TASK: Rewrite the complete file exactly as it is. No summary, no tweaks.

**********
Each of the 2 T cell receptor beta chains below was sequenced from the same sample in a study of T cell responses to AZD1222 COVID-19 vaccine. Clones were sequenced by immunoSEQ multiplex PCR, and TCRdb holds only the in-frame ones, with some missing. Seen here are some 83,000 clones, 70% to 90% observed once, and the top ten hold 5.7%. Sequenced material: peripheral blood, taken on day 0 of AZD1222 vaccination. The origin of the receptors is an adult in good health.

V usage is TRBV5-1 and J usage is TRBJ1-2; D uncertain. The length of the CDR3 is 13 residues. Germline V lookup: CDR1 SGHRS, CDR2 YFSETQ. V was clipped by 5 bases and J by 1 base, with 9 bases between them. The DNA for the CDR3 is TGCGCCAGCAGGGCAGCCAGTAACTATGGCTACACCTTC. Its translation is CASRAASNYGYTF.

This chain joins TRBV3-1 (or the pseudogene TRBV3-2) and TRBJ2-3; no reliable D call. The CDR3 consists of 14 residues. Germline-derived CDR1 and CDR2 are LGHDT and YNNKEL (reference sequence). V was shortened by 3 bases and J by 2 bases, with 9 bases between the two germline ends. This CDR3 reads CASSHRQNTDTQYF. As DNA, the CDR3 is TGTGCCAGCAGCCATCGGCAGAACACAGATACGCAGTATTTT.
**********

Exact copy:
Each of the 2 T cell receptor beta chains below was sequenced from the same sample in a study of T cell responses to AZD1222 COVID-19 vaccine. Clones were sequenced by immunoSEQ multiplex PCR, and TCRdb holds only the in-frame ones, with some missing. Seen here are some 83,000 clones, 70% to 90% observed once, and the top ten hold 5.7%. Sequenced material: peripheral blood, taken on day 0 of AZD1222 vaccination. The origin of the receptors is an adult in good health.

V usage is TRBV5-1 and J usage is TRBJ1-2; D uncertain. The length of the CDR3 is 13 residues. Germline V lookup: CDR1 SGHRS, CDR2 YFSETQ. V was clipped by 5 bases and J by 1 base, with 9 bases between them. The DNA for the CDR3 is TGCGCCAGCAGGGCAGCCAGTAACTATGGCTACACCTTC. Its translation is CASRAASNYGYTF.

This chain joins TRBV3-1 (or the pseudogene TRBV3-2) and TRBJ2-3; no reliable D call. The CDR3 consists of 14 residues. Germline-derived CDR1 and CDR2 are LGHDT and YNNKEL (reference sequence). V was shortened by 3 bases and J by 2 bases, with 9 bases between the two germline ends. This CDR3 reads CASSHRQNTDTQYF. As DNA, the CDR3 is TGTGCCAGCAGCCATCGGCAGAACACAGATACGCAGTATTTT.